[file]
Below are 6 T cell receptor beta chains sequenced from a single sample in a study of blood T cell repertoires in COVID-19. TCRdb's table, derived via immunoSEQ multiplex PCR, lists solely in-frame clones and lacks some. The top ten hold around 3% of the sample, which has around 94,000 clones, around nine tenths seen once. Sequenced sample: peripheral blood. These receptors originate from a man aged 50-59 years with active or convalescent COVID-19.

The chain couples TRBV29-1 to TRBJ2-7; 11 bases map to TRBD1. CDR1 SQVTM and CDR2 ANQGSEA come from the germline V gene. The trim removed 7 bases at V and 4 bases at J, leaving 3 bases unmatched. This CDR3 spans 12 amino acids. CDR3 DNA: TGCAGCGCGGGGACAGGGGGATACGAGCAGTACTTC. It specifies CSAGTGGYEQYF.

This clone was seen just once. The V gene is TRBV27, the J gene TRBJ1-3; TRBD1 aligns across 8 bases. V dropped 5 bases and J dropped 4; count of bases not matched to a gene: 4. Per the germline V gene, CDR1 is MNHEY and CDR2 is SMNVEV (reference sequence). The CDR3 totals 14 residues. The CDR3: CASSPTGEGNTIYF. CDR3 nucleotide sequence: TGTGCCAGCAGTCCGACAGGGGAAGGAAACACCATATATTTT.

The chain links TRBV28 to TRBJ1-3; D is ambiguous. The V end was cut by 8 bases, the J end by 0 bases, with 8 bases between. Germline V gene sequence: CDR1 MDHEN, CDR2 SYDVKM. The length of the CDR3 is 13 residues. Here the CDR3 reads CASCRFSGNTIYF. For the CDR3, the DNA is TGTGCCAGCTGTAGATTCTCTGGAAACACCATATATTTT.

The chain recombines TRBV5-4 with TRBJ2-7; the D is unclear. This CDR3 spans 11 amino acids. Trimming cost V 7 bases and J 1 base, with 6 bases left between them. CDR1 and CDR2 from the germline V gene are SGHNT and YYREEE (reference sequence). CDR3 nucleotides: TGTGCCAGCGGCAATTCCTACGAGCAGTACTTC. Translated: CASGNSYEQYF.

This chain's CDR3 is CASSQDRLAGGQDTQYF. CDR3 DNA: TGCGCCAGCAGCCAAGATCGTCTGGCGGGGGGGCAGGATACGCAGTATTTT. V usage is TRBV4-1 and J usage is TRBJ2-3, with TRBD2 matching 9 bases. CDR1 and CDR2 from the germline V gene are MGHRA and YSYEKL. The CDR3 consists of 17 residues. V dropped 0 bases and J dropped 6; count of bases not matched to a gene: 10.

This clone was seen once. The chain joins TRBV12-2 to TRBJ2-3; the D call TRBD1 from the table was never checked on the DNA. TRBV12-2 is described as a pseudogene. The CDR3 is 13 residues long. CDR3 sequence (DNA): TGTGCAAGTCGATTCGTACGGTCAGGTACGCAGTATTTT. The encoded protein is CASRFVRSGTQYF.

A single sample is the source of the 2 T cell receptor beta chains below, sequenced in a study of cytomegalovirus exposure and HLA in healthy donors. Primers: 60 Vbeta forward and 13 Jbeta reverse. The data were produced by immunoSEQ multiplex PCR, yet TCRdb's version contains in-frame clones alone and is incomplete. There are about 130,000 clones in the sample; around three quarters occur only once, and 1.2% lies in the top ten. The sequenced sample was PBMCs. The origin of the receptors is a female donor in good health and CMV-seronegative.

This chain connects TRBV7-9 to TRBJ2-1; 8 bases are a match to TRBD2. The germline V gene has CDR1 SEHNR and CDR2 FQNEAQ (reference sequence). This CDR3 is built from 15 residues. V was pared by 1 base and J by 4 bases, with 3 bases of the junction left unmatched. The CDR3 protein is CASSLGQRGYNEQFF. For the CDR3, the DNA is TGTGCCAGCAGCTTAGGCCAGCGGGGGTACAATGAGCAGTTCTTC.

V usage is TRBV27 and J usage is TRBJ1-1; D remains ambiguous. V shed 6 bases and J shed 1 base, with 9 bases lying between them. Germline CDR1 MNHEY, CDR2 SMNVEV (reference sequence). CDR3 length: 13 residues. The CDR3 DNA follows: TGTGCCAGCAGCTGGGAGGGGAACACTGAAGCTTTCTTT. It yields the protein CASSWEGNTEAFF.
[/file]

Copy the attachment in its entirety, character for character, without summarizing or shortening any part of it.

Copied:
Below are 6 T cell receptor beta chains sequenced from a single sample in a study of blood T cell repertoires in COVID-19. TCRdb's table, derived via immunoSEQ multiplex PCR, lists solely in-frame clones and lacks some. The top ten hold around 3% of the sample, which has around 94,000 clones, around nine tenths seen once. Sequenced sample: peripheral blood. These receptors originate from a man aged 50-59 years with active or convalescent COVID-19.

The chain couples TRBV29-1 to TRBJ2-7; 11 bases map to TRBD1. CDR1 SQVTM and CDR2 ANQGSEA come from the germline V gene. The trim removed 7 bases at V and 4 bases at J, leaving 3 bases unmatched. This CDR3 spans 12 amino acids. CDR3 DNA: TGCAGCGCGGGGACAGGGGGATACGAGCAGTACTTC. It specifies CSAGTGGYEQYF.

This clone was seen just once. The V gene is TRBV27, the J gene TRBJ1-3; TRBD1 aligns across 8 bases. V dropped 5 bases and J dropped 4; count of bases not matched to a gene: 4. Per the germline V gene, CDR1 is MNHEY and CDR2 is SMNVEV (reference sequence). The CDR3 totals 14 residues. The CDR3: CASSPTGEGNTIYF. CDR3 nucleotide sequence: TGTGCCAGCAGTCCGACAGGGGAAGGAAACACCATATATTTT.

The chain links TRBV28 to TRBJ1-3; D is ambiguous. The V end was cut by 8 bases, the J end by 0 bases, with 8 bases between. Germline V gene sequence: CDR1 MDHEN, CDR2 SYDVKM. The length of the CDR3 is 13 residues. Here the CDR3 reads CASCRFSGNTIYF. For the CDR3, the DNA is TGTGCCAGCTGTAGATTCTCTGGAAACACCATATATTTT.

The chain recombines TRBV5-4 with TRBJ2-7; the D is unclear. This CDR3 spans 11 amino acids. Trimming cost V 7 bases and J 1 base, with 6 bases left between them. CDR1 and CDR2 from the germline V gene are SGHNT and YYREEE (reference sequence). CDR3 nucleotides: TGTGCCAGCGGCAATTCCTACGAGCAGTACTTC. Translated: CASGNSYEQYF.

This chain's CDR3 is CASSQDRLAGGQDTQYF. CDR3 DNA: TGCGCCAGCAGCCAAGATCGTCTGGCGGGGGGGCAGGATACGCAGTATTTT. V usage is TRBV4-1 and J usage is TRBJ2-3, with TRBD2 matching 9 bases. CDR1 and CDR2 from the germline V gene are MGHRA and YSYEKL. The CDR3 consists of 17 residues. V dropped 0 bases and J dropped 6; count of bases not matched to a gene: 10.

This clone was seen once. The chain joins TRBV12-2 to TRBJ2-3; the D call TRBD1 from the table was never checked on the DNA. TRBV12-2 is described as a pseudogene. The CDR3 is 13 residues long. CDR3 sequence (DNA): TGTGCAAGTCGATTCGTACGGTCAGGTACGCAGTATTTT. The encoded protein is CASRFVRSGTQYF.

A single sample is the source of the 2 T cell receptor beta chains below, sequenced in a study of cytomegalovirus exposure and HLA in healthy donors. Primers: 60 Vbeta forward and 13 Jbeta reverse. The data were produced by immunoSEQ multiplex PCR, yet TCRdb's version contains in-frame clones alone and is incomplete. There are about 130,000 clones in the sample; around three quarters occur only once, and 1.2% lies in the top ten. The sequenced sample was PBMCs. The origin of the receptors is a female donor in good health and CMV-seronegative.

This chain connects TRBV7-9 to TRBJ2-1; 8 bases are a match to TRBD2. The germline V gene has CDR1 SEHNR and CDR2 FQNEAQ (reference sequence). This CDR3 is built from 15 residues. V was pared by 1 base and J by 4 bases, with 3 bases of the junction left unmatched. The CDR3 protein is CASSLGQRGYNEQFF. For the CDR3, the DNA is TGTGCCAGCAGCTTAGGCCAGCGGGGGTACAATGAGCAGTTCTTC.

V usage is TRBV27 and J usage is TRBJ1-1; D remains ambiguous. V shed 6 bases and J shed 1 base, with 9 bases lying between them. Germline CDR1 MNHEY, CDR2 SMNVEV (reference sequence). CDR3 length: 13 residues. The CDR3 DNA follows: TGTGCCAGCAGCTGGGAGGGGAACACTGAAGCTTTCTTT. It yields the protein CASSWEGNTEAFF.